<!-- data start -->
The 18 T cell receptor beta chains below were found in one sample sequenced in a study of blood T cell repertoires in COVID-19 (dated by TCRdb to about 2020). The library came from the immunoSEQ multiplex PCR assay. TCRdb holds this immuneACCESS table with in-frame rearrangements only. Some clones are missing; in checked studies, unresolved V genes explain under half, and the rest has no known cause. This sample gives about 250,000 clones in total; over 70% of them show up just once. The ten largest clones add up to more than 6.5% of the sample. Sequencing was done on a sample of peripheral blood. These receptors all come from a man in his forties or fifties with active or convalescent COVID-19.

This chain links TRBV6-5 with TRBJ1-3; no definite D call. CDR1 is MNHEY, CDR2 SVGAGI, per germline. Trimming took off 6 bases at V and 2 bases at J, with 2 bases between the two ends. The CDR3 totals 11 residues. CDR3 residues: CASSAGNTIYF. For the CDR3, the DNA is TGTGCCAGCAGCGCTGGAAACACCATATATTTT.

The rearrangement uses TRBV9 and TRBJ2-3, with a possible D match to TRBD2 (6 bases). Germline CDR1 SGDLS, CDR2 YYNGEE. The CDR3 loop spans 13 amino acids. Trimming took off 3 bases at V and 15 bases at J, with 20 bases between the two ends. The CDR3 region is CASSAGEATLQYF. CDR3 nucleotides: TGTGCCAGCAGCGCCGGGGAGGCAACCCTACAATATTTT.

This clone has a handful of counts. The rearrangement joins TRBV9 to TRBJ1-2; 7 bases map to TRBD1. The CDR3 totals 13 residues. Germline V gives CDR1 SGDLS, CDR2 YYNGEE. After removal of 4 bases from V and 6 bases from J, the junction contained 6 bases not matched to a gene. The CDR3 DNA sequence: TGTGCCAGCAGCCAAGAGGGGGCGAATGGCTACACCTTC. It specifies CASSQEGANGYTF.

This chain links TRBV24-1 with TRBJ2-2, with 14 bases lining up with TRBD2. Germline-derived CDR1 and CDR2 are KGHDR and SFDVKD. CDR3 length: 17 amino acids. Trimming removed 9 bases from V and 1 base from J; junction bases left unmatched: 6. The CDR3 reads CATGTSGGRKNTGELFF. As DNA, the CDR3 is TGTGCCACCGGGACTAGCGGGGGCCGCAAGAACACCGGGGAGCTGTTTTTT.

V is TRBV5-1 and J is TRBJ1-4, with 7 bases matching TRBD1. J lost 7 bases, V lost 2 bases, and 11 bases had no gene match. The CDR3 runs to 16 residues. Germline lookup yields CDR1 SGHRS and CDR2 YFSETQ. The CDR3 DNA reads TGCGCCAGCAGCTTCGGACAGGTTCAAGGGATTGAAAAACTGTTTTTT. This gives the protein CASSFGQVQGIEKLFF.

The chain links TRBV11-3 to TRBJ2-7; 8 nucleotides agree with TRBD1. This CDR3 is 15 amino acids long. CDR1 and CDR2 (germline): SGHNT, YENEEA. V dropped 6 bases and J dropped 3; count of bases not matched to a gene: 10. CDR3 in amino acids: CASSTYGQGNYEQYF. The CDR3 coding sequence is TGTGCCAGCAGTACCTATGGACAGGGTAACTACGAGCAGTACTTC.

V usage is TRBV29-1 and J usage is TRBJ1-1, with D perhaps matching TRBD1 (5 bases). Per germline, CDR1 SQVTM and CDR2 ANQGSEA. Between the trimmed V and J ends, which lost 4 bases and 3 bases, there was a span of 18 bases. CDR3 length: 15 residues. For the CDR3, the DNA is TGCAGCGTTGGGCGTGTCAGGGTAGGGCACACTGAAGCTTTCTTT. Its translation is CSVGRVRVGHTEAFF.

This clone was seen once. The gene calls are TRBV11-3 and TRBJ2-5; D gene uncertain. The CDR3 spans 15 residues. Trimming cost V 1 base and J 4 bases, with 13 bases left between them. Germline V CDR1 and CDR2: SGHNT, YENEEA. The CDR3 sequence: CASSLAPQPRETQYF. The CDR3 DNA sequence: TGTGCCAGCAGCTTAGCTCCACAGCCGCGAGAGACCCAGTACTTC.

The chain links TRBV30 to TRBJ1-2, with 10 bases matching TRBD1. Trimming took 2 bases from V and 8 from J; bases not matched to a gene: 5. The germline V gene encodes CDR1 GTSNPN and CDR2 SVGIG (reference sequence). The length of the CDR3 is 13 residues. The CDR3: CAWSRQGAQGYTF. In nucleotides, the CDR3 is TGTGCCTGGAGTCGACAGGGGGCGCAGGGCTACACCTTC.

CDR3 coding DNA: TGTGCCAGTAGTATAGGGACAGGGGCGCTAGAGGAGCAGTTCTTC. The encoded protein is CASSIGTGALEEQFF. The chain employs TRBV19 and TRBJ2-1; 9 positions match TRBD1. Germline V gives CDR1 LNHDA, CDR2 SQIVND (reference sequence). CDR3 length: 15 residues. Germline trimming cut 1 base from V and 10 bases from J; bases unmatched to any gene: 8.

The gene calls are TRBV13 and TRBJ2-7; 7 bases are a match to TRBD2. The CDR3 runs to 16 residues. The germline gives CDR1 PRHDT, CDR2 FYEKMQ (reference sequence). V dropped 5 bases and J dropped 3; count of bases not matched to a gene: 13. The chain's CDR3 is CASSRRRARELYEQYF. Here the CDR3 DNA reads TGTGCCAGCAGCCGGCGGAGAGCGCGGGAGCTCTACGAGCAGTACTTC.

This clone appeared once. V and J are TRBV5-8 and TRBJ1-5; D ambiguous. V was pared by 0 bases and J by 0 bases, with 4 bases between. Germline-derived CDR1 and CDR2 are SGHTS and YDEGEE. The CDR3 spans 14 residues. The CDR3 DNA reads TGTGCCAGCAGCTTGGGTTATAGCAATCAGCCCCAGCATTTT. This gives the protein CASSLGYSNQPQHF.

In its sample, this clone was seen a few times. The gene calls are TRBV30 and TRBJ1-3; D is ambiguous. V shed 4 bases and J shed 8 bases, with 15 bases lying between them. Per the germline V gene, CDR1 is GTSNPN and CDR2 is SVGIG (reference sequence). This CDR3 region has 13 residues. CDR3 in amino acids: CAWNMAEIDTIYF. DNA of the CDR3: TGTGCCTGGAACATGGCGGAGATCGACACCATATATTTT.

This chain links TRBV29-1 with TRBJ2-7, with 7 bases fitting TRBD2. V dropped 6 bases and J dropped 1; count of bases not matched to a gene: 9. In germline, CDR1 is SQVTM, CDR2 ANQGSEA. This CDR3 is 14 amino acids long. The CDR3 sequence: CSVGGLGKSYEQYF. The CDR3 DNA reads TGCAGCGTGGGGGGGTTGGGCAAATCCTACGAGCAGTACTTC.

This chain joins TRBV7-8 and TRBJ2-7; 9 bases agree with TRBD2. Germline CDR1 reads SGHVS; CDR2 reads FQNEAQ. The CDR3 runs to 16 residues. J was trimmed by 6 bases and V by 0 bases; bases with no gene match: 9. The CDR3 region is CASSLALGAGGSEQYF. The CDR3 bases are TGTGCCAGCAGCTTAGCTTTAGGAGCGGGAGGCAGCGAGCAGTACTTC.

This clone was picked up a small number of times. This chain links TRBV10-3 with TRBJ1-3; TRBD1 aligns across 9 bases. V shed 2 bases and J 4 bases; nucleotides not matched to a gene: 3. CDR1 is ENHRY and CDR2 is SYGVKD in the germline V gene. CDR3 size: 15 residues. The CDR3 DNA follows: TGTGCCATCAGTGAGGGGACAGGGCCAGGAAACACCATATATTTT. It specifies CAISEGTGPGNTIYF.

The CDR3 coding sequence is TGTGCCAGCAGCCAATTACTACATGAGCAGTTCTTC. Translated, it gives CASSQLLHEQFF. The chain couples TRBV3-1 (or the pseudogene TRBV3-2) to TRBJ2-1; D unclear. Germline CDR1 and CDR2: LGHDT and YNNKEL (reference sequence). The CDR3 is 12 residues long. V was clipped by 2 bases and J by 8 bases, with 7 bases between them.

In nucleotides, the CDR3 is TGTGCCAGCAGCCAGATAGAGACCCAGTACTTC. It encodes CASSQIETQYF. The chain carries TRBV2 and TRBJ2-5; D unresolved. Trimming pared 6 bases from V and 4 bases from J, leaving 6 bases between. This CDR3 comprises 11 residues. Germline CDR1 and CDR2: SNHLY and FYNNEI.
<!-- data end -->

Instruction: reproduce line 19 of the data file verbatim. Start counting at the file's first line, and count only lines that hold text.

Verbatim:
In nucleotides, the CDR3 is TGTGCCAGCAGCCAGATAGAGACCCAGTACTTC. It encodes CASSQIETQYF. The chain carries TRBV2 and TRBJ2-5; D unresolved. Trimming pared 6 bases from V and 4 bases from J, leaving 6 bases between. This CDR3 comprises 11 residues. Germline CDR1 and CDR2: SNHLY and FYNNEI.